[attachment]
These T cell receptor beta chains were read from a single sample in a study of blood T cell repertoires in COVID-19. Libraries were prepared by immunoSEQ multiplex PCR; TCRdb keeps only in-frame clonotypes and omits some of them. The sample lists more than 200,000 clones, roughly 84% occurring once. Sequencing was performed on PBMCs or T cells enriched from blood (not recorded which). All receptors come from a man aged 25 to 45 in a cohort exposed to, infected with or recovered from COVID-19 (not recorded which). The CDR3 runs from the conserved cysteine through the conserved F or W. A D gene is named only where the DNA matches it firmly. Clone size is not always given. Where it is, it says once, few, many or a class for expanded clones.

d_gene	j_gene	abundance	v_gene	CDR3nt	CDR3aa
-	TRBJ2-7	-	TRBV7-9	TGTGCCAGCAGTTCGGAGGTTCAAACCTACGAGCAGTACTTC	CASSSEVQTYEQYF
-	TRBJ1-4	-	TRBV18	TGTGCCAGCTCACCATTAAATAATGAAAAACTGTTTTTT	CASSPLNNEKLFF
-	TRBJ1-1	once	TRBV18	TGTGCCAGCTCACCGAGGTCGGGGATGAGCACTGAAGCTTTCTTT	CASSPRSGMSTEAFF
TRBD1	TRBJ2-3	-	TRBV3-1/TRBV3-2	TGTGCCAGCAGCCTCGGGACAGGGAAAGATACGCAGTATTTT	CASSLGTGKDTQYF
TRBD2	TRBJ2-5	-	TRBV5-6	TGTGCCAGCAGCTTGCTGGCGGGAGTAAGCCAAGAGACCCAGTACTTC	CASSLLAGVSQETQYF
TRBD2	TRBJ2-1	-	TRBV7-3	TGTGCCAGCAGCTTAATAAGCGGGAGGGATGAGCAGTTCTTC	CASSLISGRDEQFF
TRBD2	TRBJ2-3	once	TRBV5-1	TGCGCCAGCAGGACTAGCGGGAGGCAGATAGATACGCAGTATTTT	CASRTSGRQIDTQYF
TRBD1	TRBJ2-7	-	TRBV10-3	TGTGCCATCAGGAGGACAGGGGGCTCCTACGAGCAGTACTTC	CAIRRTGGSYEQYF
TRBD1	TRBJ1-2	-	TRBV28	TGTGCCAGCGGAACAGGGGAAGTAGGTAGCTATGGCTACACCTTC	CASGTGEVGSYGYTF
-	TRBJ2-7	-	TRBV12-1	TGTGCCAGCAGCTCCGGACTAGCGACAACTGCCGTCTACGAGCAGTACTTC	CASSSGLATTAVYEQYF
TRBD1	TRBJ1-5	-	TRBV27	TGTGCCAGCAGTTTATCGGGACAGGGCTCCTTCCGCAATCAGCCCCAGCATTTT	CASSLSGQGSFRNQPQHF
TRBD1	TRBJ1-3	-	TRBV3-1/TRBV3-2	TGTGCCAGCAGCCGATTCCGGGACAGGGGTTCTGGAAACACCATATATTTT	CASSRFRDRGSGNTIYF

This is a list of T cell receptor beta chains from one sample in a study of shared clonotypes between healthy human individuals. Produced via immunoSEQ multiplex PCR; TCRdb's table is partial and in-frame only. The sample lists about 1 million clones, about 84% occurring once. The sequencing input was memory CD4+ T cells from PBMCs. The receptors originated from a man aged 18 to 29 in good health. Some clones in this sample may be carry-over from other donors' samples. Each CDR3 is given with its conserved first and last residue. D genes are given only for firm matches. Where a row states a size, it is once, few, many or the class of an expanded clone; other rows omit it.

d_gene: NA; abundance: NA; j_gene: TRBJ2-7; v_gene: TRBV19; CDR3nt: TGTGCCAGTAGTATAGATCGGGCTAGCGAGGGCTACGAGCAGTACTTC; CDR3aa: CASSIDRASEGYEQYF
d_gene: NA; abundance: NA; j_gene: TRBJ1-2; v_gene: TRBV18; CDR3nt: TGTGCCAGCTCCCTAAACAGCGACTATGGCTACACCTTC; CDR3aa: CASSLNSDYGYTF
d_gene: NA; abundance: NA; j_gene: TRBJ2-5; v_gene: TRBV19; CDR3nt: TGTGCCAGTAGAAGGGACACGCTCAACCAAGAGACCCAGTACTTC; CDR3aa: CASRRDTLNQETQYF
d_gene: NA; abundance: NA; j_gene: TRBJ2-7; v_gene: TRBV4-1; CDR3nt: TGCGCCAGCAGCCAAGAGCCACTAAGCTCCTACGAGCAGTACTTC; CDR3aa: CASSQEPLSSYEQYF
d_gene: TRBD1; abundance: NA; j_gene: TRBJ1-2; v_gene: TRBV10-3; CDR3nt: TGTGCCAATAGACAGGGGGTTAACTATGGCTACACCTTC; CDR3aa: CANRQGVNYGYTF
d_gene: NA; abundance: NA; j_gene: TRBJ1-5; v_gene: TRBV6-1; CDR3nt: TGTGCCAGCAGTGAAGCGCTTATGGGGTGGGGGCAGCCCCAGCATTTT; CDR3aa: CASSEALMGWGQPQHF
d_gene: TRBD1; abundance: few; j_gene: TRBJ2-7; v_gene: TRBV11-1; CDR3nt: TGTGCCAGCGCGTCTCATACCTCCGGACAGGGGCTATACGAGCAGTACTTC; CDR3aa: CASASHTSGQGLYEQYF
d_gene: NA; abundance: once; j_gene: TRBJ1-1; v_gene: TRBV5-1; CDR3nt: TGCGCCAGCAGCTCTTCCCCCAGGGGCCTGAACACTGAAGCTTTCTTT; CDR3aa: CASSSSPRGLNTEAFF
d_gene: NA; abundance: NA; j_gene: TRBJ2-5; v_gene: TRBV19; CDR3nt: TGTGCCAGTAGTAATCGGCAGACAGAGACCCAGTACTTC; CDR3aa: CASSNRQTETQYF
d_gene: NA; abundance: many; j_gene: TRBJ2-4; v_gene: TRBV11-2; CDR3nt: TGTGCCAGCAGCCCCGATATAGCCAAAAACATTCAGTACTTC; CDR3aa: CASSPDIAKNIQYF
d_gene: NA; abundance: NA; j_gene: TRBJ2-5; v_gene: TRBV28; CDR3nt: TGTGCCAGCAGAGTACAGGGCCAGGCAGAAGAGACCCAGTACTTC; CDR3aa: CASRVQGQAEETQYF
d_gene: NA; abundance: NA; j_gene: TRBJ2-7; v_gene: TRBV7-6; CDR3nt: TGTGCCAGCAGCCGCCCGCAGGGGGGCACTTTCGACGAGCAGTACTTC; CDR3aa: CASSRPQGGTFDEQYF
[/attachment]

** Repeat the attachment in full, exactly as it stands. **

These T cell receptor beta chains were read from a single sample in a study of blood T cell repertoires in COVID-19. Libraries were prepared by immunoSEQ multiplex PCR; TCRdb keeps only in-frame clonotypes and omits some of them. The sample lists more than 200,000 clones, roughly 84% occurring once. Sequencing was performed on PBMCs or T cells enriched from blood (not recorded which). All receptors come from a man aged 25 to 45 in a cohort exposed to, infected with or recovered from COVID-19 (not recorded which). The CDR3 runs from the conserved cysteine through the conserved F or W. A D gene is named only where the DNA matches it firmly. Clone size is not always given. Where it is, it says once, few, many or a class for expanded clones.

d_gene	j_gene	abundance	v_gene	CDR3nt	CDR3aa
-	TRBJ2-7	-	TRBV7-9	TGTGCCAGCAGTTCGGAGGTTCAAACCTACGAGCAGTACTTC	CASSSEVQTYEQYF
-	TRBJ1-4	-	TRBV18	TGTGCCAGCTCACCATTAAATAATGAAAAACTGTTTTTT	CASSPLNNEKLFF
-	TRBJ1-1	once	TRBV18	TGTGCCAGCTCACCGAGGTCGGGGATGAGCACTGAAGCTTTCTTT	CASSPRSGMSTEAFF
TRBD1	TRBJ2-3	-	TRBV3-1/TRBV3-2	TGTGCCAGCAGCCTCGGGACAGGGAAAGATACGCAGTATTTT	CASSLGTGKDTQYF
TRBD2	TRBJ2-5	-	TRBV5-6	TGTGCCAGCAGCTTGCTGGCGGGAGTAAGCCAAGAGACCCAGTACTTC	CASSLLAGVSQETQYF
TRBD2	TRBJ2-1	-	TRBV7-3	TGTGCCAGCAGCTTAATAAGCGGGAGGGATGAGCAGTTCTTC	CASSLISGRDEQFF
TRBD2	TRBJ2-3	once	TRBV5-1	TGCGCCAGCAGGACTAGCGGGAGGCAGATAGATACGCAGTATTTT	CASRTSGRQIDTQYF
TRBD1	TRBJ2-7	-	TRBV10-3	TGTGCCATCAGGAGGACAGGGGGCTCCTACGAGCAGTACTTC	CAIRRTGGSYEQYF
TRBD1	TRBJ1-2	-	TRBV28	TGTGCCAGCGGAACAGGGGAAGTAGGTAGCTATGGCTACACCTTC	CASGTGEVGSYGYTF
-	TRBJ2-7	-	TRBV12-1	TGTGCCAGCAGCTCCGGACTAGCGACAACTGCCGTCTACGAGCAGTACTTC	CASSSGLATTAVYEQYF
TRBD1	TRBJ1-5	-	TRBV27	TGTGCCAGCAGTTTATCGGGACAGGGCTCCTTCCGCAATCAGCCCCAGCATTTT	CASSLSGQGSFRNQPQHF
TRBD1	TRBJ1-3	-	TRBV3-1/TRBV3-2	TGTGCCAGCAGCCGATTCCGGGACAGGGGTTCTGGAAACACCATATATTTT	CASSRFRDRGSGNTIYF

This is a list of T cell receptor beta chains from one sample in a study of shared clonotypes between healthy human individuals. Produced via immunoSEQ multiplex PCR; TCRdb's table is partial and in-frame only. The sample lists about 1 million clones, about 84% occurring once. The sequencing input was memory CD4+ T cells from PBMCs. The receptors originated from a man aged 18 to 29 in good health. Some clones in this sample may be carry-over from other donors' samples. Each CDR3 is given with its conserved first and last residue. D genes are given only for firm matches. Where a row states a size, it is once, few, many or the class of an expanded clone; other rows omit it.

d_gene: NA; abundance: NA; j_gene: TRBJ2-7; v_gene: TRBV19; CDR3nt: TGTGCCAGTAGTATAGATCGGGCTAGCGAGGGCTACGAGCAGTACTTC; CDR3aa: CASSIDRASEGYEQYF
d_gene: NA; abundance: NA; j_gene: TRBJ1-2; v_gene: TRBV18; CDR3nt: TGTGCCAGCTCCCTAAACAGCGACTATGGCTACACCTTC; CDR3aa: CASSLNSDYGYTF
d_gene: NA; abundance: NA; j_gene: TRBJ2-5; v_gene: TRBV19; CDR3nt: TGTGCCAGTAGAAGGGACACGCTCAACCAAGAGACCCAGTACTTC; CDR3aa: CASRRDTLNQETQYF
d_gene: NA; abundance: NA; j_gene: TRBJ2-7; v_gene: TRBV4-1; CDR3nt: TGCGCCAGCAGCCAAGAGCCACTAAGCTCCTACGAGCAGTACTTC; CDR3aa: CASSQEPLSSYEQYF
d_gene: TRBD1; abundance: NA; j_gene: TRBJ1-2; v_gene: TRBV10-3; CDR3nt: TGTGCCAATAGACAGGGGGTTAACTATGGCTACACCTTC; CDR3aa: CANRQGVNYGYTF
d_gene: NA; abundance: NA; j_gene: TRBJ1-5; v_gene: TRBV6-1; CDR3nt: TGTGCCAGCAGTGAAGCGCTTATGGGGTGGGGGCAGCCCCAGCATTTT; CDR3aa: CASSEALMGWGQPQHF
d_gene: TRBD1; abundance: few; j_gene: TRBJ2-7; v_gene: TRBV11-1; CDR3nt: TGTGCCAGCGCGTCTCATACCTCCGGACAGGGGCTATACGAGCAGTACTTC; CDR3aa: CASASHTSGQGLYEQYF
d_gene: NA; abundance: once; j_gene: TRBJ1-1; v_gene: TRBV5-1; CDR3nt: TGCGCCAGCAGCTCTTCCCCCAGGGGCCTGAACACTGAAGCTTTCTTT; CDR3aa: CASSSSPRGLNTEAFF
d_gene: NA; abundance: NA; j_gene: TRBJ2-5; v_gene: TRBV19; CDR3nt: TGTGCCAGTAGTAATCGGCAGACAGAGACCCAGTACTTC; CDR3aa: CASSNRQTETQYF
d_gene: NA; abundance: many; j_gene: TRBJ2-4; v_gene: TRBV11-2; CDR3nt: TGTGCCAGCAGCCCCGATATAGCCAAAAACATTCAGTACTTC; CDR3aa: CASSPDIAKNIQYF
d_gene: NA; abundance: NA; j_gene: TRBJ2-5; v_gene: TRBV28; CDR3nt: TGTGCCAGCAGAGTACAGGGCCAGGCAGAAGAGACCCAGTACTTC; CDR3aa: CASRVQGQAEETQYF
d_gene: NA; abundance: NA; j_gene: TRBJ2-7; v_gene: TRBV7-6; CDR3nt: TGTGCCAGCAGCCGCCCGCAGGGGGGCACTTTCGACGAGCAGTACTTC; CDR3aa: CASSRPQGGTFDEQYF